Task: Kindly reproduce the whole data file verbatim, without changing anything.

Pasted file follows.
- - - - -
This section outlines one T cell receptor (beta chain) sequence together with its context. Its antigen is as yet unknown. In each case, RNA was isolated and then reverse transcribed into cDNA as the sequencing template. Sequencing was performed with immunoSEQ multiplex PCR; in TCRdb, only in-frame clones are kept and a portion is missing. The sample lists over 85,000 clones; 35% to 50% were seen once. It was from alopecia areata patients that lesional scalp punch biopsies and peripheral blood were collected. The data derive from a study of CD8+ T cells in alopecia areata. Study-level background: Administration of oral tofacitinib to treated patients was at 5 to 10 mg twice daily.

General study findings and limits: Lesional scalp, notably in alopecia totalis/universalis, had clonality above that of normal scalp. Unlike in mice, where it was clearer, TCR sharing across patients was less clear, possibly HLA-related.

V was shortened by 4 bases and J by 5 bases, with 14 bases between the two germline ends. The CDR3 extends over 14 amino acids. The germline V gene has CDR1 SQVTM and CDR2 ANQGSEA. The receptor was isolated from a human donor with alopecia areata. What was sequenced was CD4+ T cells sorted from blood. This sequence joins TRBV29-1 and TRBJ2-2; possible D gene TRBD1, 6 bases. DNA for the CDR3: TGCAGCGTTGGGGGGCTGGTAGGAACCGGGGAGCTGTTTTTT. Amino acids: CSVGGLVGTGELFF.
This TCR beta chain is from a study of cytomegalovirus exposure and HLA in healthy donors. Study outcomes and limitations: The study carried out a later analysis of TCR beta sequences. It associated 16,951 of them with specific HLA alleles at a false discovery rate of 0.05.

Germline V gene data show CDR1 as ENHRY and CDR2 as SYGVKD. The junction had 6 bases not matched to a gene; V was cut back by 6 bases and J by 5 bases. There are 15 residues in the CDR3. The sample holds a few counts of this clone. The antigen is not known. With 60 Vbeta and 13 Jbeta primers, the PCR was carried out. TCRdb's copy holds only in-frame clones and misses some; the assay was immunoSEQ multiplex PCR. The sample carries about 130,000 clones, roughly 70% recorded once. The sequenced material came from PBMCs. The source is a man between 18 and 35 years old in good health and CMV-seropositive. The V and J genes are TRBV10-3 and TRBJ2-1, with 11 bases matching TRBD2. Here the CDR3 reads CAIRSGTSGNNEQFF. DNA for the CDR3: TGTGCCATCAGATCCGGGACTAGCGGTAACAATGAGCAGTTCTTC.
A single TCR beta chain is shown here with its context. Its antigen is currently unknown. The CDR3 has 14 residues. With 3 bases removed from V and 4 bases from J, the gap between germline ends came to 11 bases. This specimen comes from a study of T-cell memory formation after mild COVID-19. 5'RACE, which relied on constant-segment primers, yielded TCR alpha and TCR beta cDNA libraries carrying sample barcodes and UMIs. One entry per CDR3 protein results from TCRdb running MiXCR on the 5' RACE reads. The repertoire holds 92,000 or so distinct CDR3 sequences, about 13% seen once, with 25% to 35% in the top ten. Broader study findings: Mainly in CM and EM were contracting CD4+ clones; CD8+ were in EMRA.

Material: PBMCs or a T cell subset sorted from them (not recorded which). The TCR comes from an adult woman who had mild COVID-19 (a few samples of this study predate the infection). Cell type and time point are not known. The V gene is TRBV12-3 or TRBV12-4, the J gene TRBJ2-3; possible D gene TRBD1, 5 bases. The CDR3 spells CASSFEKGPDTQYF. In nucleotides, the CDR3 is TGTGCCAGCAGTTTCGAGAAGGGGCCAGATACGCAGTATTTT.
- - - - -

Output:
This section outlines one T cell receptor (beta chain) sequence together with its context. Its antigen is as yet unknown. In each case, RNA was isolated and then reverse transcribed into cDNA as the sequencing template. Sequencing was performed with immunoSEQ multiplex PCR; in TCRdb, only in-frame clones are kept and a portion is missing. The sample lists over 85,000 clones; 35% to 50% were seen once. It was from alopecia areata patients that lesional scalp punch biopsies and peripheral blood were collected. The data derive from a study of CD8+ T cells in alopecia areata. Study-level background: Administration of oral tofacitinib to treated patients was at 5 to 10 mg twice daily.

General study findings and limits: Lesional scalp, notably in alopecia totalis/universalis, had clonality above that of normal scalp. Unlike in mice, where it was clearer, TCR sharing across patients was less clear, possibly HLA-related.

V was shortened by 4 bases and J by 5 bases, with 14 bases between the two germline ends. The CDR3 extends over 14 amino acids. The germline V gene has CDR1 SQVTM and CDR2 ANQGSEA. The receptor was isolated from a human donor with alopecia areata. What was sequenced was CD4+ T cells sorted from blood. This sequence joins TRBV29-1 and TRBJ2-2; possible D gene TRBD1, 6 bases. DNA for the CDR3: TGCAGCGTTGGGGGGCTGGTAGGAACCGGGGAGCTGTTTTTT. Amino acids: CSVGGLVGTGELFF.
This TCR beta chain is from a study of cytomegalovirus exposure and HLA in healthy donors. Study outcomes and limitations: The study carried out a later analysis of TCR beta sequences. It associated 16,951 of them with specific HLA alleles at a false discovery rate of 0.05.

Germline V gene data show CDR1 as ENHRY and CDR2 as SYGVKD. The junction had 6 bases not matched to a gene; V was cut back by 6 bases and J by 5 bases. There are 15 residues in the CDR3. The sample holds a few counts of this clone. The antigen is not known. With 60 Vbeta and 13 Jbeta primers, the PCR was carried out. TCRdb's copy holds only in-frame clones and misses some; the assay was immunoSEQ multiplex PCR. The sample carries about 130,000 clones, roughly 70% recorded once. The sequenced material came from PBMCs. The source is a man between 18 and 35 years old in good health and CMV-seropositive. The V and J genes are TRBV10-3 and TRBJ2-1, with 11 bases matching TRBD2. Here the CDR3 reads CAIRSGTSGNNEQFF. DNA for the CDR3: TGTGCCATCAGATCCGGGACTAGCGGTAACAATGAGCAGTTCTTC.
A single TCR beta chain is shown here with its context. Its antigen is currently unknown. The CDR3 has 14 residues. With 3 bases removed from V and 4 bases from J, the gap between germline ends came to 11 bases. This specimen comes from a study of T-cell memory formation after mild COVID-19. 5'RACE, which relied on constant-segment primers, yielded TCR alpha and TCR beta cDNA libraries carrying sample barcodes and UMIs. One entry per CDR3 protein results from TCRdb running MiXCR on the 5' RACE reads. The repertoire holds 92,000 or so distinct CDR3 sequences, about 13% seen once, with 25% to 35% in the top ten. Broader study findings: Mainly in CM and EM were contracting CD4+ clones; CD8+ were in EMRA.

Material: PBMCs or a T cell subset sorted from them (not recorded which). The TCR comes from an adult woman who had mild COVID-19 (a few samples of this study predate the infection). Cell type and time point are not known. The V gene is TRBV12-3 or TRBV12-4, the J gene TRBJ2-3; possible D gene TRBD1, 5 bases. The CDR3 spells CASSFEKGPDTQYF. In nucleotides, the CDR3 is TGTGCCAGCAGTTTCGAGAAGGGGCCAGATACGCAGTATTTT.